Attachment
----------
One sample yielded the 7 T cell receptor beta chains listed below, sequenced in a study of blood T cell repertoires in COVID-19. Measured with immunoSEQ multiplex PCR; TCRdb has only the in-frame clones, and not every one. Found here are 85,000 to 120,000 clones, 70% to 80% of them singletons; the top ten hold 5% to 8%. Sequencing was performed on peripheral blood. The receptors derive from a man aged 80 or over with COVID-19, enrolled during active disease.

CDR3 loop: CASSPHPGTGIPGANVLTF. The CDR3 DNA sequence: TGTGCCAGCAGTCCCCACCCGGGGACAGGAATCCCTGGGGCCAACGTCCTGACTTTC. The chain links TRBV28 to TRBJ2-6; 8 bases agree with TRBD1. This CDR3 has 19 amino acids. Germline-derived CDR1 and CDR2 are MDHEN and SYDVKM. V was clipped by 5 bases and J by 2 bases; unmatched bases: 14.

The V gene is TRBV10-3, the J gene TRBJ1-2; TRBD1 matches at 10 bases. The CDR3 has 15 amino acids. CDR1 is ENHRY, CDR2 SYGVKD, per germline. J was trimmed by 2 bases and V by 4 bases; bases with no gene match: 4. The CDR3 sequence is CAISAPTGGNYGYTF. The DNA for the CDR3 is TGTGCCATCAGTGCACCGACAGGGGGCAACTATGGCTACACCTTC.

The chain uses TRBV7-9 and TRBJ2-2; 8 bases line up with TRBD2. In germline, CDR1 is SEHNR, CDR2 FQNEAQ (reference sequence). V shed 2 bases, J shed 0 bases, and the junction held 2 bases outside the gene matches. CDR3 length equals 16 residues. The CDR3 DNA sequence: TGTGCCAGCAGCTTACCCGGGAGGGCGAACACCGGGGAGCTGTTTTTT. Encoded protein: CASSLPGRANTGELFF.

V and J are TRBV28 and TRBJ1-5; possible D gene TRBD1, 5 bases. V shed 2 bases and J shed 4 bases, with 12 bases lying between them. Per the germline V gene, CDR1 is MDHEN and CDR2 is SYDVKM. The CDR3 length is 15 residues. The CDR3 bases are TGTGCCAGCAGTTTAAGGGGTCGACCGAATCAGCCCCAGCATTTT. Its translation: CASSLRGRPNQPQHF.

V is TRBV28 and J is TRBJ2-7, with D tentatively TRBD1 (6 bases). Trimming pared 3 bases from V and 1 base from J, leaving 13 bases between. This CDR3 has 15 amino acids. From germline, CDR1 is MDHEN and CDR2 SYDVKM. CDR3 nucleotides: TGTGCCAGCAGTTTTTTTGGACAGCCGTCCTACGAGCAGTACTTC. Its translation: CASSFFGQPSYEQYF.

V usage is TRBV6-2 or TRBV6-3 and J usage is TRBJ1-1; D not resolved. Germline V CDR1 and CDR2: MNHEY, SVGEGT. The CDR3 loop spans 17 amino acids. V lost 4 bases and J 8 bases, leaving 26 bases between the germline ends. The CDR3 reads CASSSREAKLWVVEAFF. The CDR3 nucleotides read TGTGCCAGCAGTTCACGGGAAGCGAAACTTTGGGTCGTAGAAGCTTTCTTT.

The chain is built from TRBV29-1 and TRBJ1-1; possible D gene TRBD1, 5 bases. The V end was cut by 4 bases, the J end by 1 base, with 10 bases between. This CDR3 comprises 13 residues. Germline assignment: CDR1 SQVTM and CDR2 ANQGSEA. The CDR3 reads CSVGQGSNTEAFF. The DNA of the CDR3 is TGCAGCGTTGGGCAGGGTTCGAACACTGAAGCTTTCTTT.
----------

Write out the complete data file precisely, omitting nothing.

One sample yielded the 7 T cell receptor beta chains listed below, sequenced in a study of blood T cell repertoires in COVID-19. Measured with immunoSEQ multiplex PCR; TCRdb has only the in-frame clones, and not every one. Found here are 85,000 to 120,000 clones, 70% to 80% of them singletons; the top ten hold 5% to 8%. Sequencing was performed on peripheral blood. The receptors derive from a man aged 80 or over with COVID-19, enrolled during active disease.

CDR3 loop: CASSPHPGTGIPGANVLTF. The CDR3 DNA sequence: TGTGCCAGCAGTCCCCACCCGGGGACAGGAATCCCTGGGGCCAACGTCCTGACTTTC. The chain links TRBV28 to TRBJ2-6; 8 bases agree with TRBD1. This CDR3 has 19 amino acids. Germline-derived CDR1 and CDR2 are MDHEN and SYDVKM. V was clipped by 5 bases and J by 2 bases; unmatched bases: 14.

The V gene is TRBV10-3, the J gene TRBJ1-2; TRBD1 matches at 10 bases. The CDR3 has 15 amino acids. CDR1 is ENHRY, CDR2 SYGVKD, per germline. J was trimmed by 2 bases and V by 4 bases; bases with no gene match: 4. The CDR3 sequence is CAISAPTGGNYGYTF. The DNA for the CDR3 is TGTGCCATCAGTGCACCGACAGGGGGCAACTATGGCTACACCTTC.

The chain uses TRBV7-9 and TRBJ2-2; 8 bases line up with TRBD2. In germline, CDR1 is SEHNR, CDR2 FQNEAQ (reference sequence). V shed 2 bases, J shed 0 bases, and the junction held 2 bases outside the gene matches. CDR3 length equals 16 residues. The CDR3 DNA sequence: TGTGCCAGCAGCTTACCCGGGAGGGCGAACACCGGGGAGCTGTTTTTT. Encoded protein: CASSLPGRANTGELFF.

V and J are TRBV28 and TRBJ1-5; possible D gene TRBD1, 5 bases. V shed 2 bases and J shed 4 bases, with 12 bases lying between them. Per the germline V gene, CDR1 is MDHEN and CDR2 is SYDVKM. The CDR3 length is 15 residues. The CDR3 bases are TGTGCCAGCAGTTTAAGGGGTCGACCGAATCAGCCCCAGCATTTT. Its translation: CASSLRGRPNQPQHF.

V is TRBV28 and J is TRBJ2-7, with D tentatively TRBD1 (6 bases). Trimming pared 3 bases from V and 1 base from J, leaving 13 bases between. This CDR3 has 15 amino acids. From germline, CDR1 is MDHEN and CDR2 SYDVKM. CDR3 nucleotides: TGTGCCAGCAGTTTTTTTGGACAGCCGTCCTACGAGCAGTACTTC. Its translation: CASSFFGQPSYEQYF.

V usage is TRBV6-2 or TRBV6-3 and J usage is TRBJ1-1; D not resolved. Germline V CDR1 and CDR2: MNHEY, SVGEGT. The CDR3 loop spans 17 amino acids. V lost 4 bases and J 8 bases, leaving 26 bases between the germline ends. The CDR3 reads CASSSREAKLWVVEAFF. The CDR3 nucleotides read TGTGCCAGCAGTTCACGGGAAGCGAAACTTTGGGTCGTAGAAGCTTTCTTT.

The chain is built from TRBV29-1 and TRBJ1-1; possible D gene TRBD1, 5 bases. The V end was cut by 4 bases, the J end by 1 base, with 10 bases between. This CDR3 comprises 13 residues. Germline assignment: CDR1 SQVTM and CDR2 ANQGSEA. The CDR3 reads CSVGQGSNTEAFF. The DNA of the CDR3 is TGCAGCGTTGGGCAGGGTTCGAACACTGAAGCTTTCTTT.